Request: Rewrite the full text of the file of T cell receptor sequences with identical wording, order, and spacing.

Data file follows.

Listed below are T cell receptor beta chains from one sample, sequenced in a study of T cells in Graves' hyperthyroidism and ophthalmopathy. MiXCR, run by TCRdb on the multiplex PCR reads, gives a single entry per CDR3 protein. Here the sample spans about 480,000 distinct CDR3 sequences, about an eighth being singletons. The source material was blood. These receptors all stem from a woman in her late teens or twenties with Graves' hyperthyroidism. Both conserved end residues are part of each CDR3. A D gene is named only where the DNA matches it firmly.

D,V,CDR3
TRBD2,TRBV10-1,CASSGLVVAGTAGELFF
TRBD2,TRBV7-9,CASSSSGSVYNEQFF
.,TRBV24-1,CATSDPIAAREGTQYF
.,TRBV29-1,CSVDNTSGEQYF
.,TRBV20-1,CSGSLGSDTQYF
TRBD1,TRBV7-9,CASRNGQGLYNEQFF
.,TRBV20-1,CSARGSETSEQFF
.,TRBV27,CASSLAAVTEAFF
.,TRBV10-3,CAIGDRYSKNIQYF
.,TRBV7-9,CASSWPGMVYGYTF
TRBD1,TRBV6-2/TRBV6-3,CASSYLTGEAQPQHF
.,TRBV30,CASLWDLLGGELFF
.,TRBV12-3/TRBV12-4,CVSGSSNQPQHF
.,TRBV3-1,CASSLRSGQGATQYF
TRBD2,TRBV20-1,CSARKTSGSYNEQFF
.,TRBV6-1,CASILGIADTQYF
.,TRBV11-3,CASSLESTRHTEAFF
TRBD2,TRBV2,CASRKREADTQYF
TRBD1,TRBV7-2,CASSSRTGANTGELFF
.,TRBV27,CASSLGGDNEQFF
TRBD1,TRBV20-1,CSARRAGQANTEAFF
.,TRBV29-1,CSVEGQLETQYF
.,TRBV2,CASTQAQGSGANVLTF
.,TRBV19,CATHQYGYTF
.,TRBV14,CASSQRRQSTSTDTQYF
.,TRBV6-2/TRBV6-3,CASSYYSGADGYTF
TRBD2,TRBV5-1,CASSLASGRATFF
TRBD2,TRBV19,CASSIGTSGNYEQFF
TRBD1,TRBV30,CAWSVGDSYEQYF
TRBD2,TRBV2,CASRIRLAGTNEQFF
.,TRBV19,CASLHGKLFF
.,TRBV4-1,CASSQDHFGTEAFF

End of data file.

Listed below are T cell receptor beta chains from one sample, sequenced in a study of T cells in Graves' hyperthyroidism and ophthalmopathy. MiXCR, run by TCRdb on the multiplex PCR reads, gives a single entry per CDR3 protein. Here the sample spans about 480,000 distinct CDR3 sequences, about an eighth being singletons. The source material was blood. These receptors all stem from a woman in her late teens or twenties with Graves' hyperthyroidism. Both conserved end residues are part of each CDR3. A D gene is named only where the DNA matches it firmly.

D,V,CDR3
TRBD2,TRBV10-1,CASSGLVVAGTAGELFF
TRBD2,TRBV7-9,CASSSSGSVYNEQFF
.,TRBV24-1,CATSDPIAAREGTQYF
.,TRBV29-1,CSVDNTSGEQYF
.,TRBV20-1,CSGSLGSDTQYF
TRBD1,TRBV7-9,CASRNGQGLYNEQFF
.,TRBV20-1,CSARGSETSEQFF
.,TRBV27,CASSLAAVTEAFF
.,TRBV10-3,CAIGDRYSKNIQYF
.,TRBV7-9,CASSWPGMVYGYTF
TRBD1,TRBV6-2/TRBV6-3,CASSYLTGEAQPQHF
.,TRBV30,CASLWDLLGGELFF
.,TRBV12-3/TRBV12-4,CVSGSSNQPQHF
.,TRBV3-1,CASSLRSGQGATQYF
TRBD2,TRBV20-1,CSARKTSGSYNEQFF
.,TRBV6-1,CASILGIADTQYF
.,TRBV11-3,CASSLESTRHTEAFF
TRBD2,TRBV2,CASRKREADTQYF
TRBD1,TRBV7-2,CASSSRTGANTGELFF
.,TRBV27,CASSLGGDNEQFF
TRBD1,TRBV20-1,CSARRAGQANTEAFF
.,TRBV29-1,CSVEGQLETQYF
.,TRBV2,CASTQAQGSGANVLTF
.,TRBV19,CATHQYGYTF
.,TRBV14,CASSQRRQSTSTDTQYF
.,TRBV6-2/TRBV6-3,CASSYYSGADGYTF
TRBD2,TRBV5-1,CASSLASGRATFF
TRBD2,TRBV19,CASSIGTSGNYEQFF
TRBD1,TRBV30,CAWSVGDSYEQYF
TRBD2,TRBV2,CASRIRLAGTNEQFF
.,TRBV19,CASLHGKLFF
.,TRBV4-1,CASSQDHFGTEAFF